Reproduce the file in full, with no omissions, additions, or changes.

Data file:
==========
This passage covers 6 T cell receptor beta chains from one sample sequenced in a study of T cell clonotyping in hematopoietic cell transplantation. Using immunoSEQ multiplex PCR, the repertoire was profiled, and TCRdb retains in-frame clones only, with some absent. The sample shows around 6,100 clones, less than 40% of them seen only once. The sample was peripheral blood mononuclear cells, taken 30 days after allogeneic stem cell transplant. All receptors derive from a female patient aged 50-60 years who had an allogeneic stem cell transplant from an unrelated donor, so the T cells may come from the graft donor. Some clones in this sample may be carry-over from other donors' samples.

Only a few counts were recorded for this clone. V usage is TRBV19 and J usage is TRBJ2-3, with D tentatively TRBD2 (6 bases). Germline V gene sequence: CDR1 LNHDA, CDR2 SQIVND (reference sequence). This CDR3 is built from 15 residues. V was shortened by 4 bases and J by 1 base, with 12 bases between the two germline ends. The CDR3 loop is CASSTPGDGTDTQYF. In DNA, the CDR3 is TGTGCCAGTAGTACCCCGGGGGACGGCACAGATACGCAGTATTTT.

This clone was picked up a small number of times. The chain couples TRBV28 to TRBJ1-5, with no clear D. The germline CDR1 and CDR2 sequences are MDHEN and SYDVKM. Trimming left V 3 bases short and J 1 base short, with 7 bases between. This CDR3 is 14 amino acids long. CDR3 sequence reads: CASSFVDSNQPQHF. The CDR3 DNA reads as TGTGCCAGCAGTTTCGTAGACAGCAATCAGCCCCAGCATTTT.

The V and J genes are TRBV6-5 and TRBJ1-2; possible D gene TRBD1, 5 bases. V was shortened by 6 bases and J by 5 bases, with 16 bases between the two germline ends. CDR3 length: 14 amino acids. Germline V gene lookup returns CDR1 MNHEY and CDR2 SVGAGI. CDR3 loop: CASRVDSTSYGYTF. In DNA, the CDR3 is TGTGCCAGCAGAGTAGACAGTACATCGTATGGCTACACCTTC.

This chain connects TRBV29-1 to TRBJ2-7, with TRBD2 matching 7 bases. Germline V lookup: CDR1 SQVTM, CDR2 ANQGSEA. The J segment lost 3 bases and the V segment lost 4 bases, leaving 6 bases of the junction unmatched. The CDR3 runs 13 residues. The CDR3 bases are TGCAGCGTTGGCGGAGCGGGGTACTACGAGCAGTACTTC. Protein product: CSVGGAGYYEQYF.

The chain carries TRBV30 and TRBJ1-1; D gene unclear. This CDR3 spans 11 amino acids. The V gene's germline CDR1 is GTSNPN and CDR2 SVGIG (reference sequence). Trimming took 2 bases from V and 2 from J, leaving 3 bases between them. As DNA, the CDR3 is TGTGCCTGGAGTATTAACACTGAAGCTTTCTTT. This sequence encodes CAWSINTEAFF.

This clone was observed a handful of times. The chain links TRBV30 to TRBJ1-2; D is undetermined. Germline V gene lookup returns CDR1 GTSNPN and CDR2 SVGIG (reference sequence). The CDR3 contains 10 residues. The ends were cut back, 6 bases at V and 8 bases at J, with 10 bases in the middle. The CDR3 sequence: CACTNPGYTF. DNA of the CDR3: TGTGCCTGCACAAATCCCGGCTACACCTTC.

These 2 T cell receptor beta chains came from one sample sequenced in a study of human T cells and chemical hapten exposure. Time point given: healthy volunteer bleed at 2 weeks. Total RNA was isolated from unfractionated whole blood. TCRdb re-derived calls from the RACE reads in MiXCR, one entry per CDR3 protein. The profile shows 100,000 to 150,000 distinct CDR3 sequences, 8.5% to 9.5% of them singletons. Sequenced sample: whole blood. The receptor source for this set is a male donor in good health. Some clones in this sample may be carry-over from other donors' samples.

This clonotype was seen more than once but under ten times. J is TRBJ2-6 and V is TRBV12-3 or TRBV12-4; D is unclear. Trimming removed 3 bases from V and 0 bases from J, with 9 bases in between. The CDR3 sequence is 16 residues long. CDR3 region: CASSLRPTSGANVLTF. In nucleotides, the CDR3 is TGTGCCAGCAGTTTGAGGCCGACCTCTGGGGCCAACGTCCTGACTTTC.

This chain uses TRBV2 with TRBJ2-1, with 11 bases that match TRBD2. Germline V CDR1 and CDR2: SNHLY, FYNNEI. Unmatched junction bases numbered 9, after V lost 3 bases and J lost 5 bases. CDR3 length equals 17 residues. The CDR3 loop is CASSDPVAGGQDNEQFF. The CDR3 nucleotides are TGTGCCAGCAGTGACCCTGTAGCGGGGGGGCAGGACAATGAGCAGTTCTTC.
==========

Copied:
This passage covers 6 T cell receptor beta chains from one sample sequenced in a study of T cell clonotyping in hematopoietic cell transplantation. Using immunoSEQ multiplex PCR, the repertoire was profiled, and TCRdb retains in-frame clones only, with some absent. The sample shows around 6,100 clones, less than 40% of them seen only once. The sample was peripheral blood mononuclear cells, taken 30 days after allogeneic stem cell transplant. All receptors derive from a female patient aged 50-60 years who had an allogeneic stem cell transplant from an unrelated donor, so the T cells may come from the graft donor. Some clones in this sample may be carry-over from other donors' samples.

Only a few counts were recorded for this clone. V usage is TRBV19 and J usage is TRBJ2-3, with D tentatively TRBD2 (6 bases). Germline V gene sequence: CDR1 LNHDA, CDR2 SQIVND (reference sequence). This CDR3 is built from 15 residues. V was shortened by 4 bases and J by 1 base, with 12 bases between the two germline ends. The CDR3 loop is CASSTPGDGTDTQYF. In DNA, the CDR3 is TGTGCCAGTAGTACCCCGGGGGACGGCACAGATACGCAGTATTTT.

This clone was picked up a small number of times. The chain couples TRBV28 to TRBJ1-5, with no clear D. The germline CDR1 and CDR2 sequences are MDHEN and SYDVKM. Trimming left V 3 bases short and J 1 base short, with 7 bases between. This CDR3 is 14 amino acids long. CDR3 sequence reads: CASSFVDSNQPQHF. The CDR3 DNA reads as TGTGCCAGCAGTTTCGTAGACAGCAATCAGCCCCAGCATTTT.

The V and J genes are TRBV6-5 and TRBJ1-2; possible D gene TRBD1, 5 bases. V was shortened by 6 bases and J by 5 bases, with 16 bases between the two germline ends. CDR3 length: 14 amino acids. Germline V gene lookup returns CDR1 MNHEY and CDR2 SVGAGI. CDR3 loop: CASRVDSTSYGYTF. In DNA, the CDR3 is TGTGCCAGCAGAGTAGACAGTACATCGTATGGCTACACCTTC.

This chain connects TRBV29-1 to TRBJ2-7, with TRBD2 matching 7 bases. Germline V lookup: CDR1 SQVTM, CDR2 ANQGSEA. The J segment lost 3 bases and the V segment lost 4 bases, leaving 6 bases of the junction unmatched. The CDR3 runs 13 residues. The CDR3 bases are TGCAGCGTTGGCGGAGCGGGGTACTACGAGCAGTACTTC. Protein product: CSVGGAGYYEQYF.

The chain carries TRBV30 and TRBJ1-1; D gene unclear. This CDR3 spans 11 amino acids. The V gene's germline CDR1 is GTSNPN and CDR2 SVGIG (reference sequence). Trimming took 2 bases from V and 2 from J, leaving 3 bases between them. As DNA, the CDR3 is TGTGCCTGGAGTATTAACACTGAAGCTTTCTTT. This sequence encodes CAWSINTEAFF.

This clone was observed a handful of times. The chain links TRBV30 to TRBJ1-2; D is undetermined. Germline V gene lookup returns CDR1 GTSNPN and CDR2 SVGIG (reference sequence). The CDR3 contains 10 residues. The ends were cut back, 6 bases at V and 8 bases at J, with 10 bases in the middle. The CDR3 sequence: CACTNPGYTF. DNA of the CDR3: TGTGCCTGCACAAATCCCGGCTACACCTTC.

These 2 T cell receptor beta chains came from one sample sequenced in a study of human T cells and chemical hapten exposure. Time point given: healthy volunteer bleed at 2 weeks. Total RNA was isolated from unfractionated whole blood. TCRdb re-derived calls from the RACE reads in MiXCR, one entry per CDR3 protein. The profile shows 100,000 to 150,000 distinct CDR3 sequences, 8.5% to 9.5% of them singletons. Sequenced sample: whole blood. The receptor source for this set is a male donor in good health. Some clones in this sample may be carry-over from other donors' samples.

This clonotype was seen more than once but under ten times. J is TRBJ2-6 and V is TRBV12-3 or TRBV12-4; D is unclear. Trimming removed 3 bases from V and 0 bases from J, with 9 bases in between. The CDR3 sequence is 16 residues long. CDR3 region: CASSLRPTSGANVLTF. In nucleotides, the CDR3 is TGTGCCAGCAGTTTGAGGCCGACCTCTGGGGCCAACGTCCTGACTTTC.

This chain uses TRBV2 with TRBJ2-1, with 11 bases that match TRBD2. Germline V CDR1 and CDR2: SNHLY, FYNNEI. Unmatched junction bases numbered 9, after V lost 3 bases and J lost 5 bases. CDR3 length equals 17 residues. The CDR3 loop is CASSDPVAGGQDNEQFF. The CDR3 nucleotides are TGTGCCAGCAGTGACCCTGTAGCGGGGGGGCAGGACAATGAGCAGTTCTTC.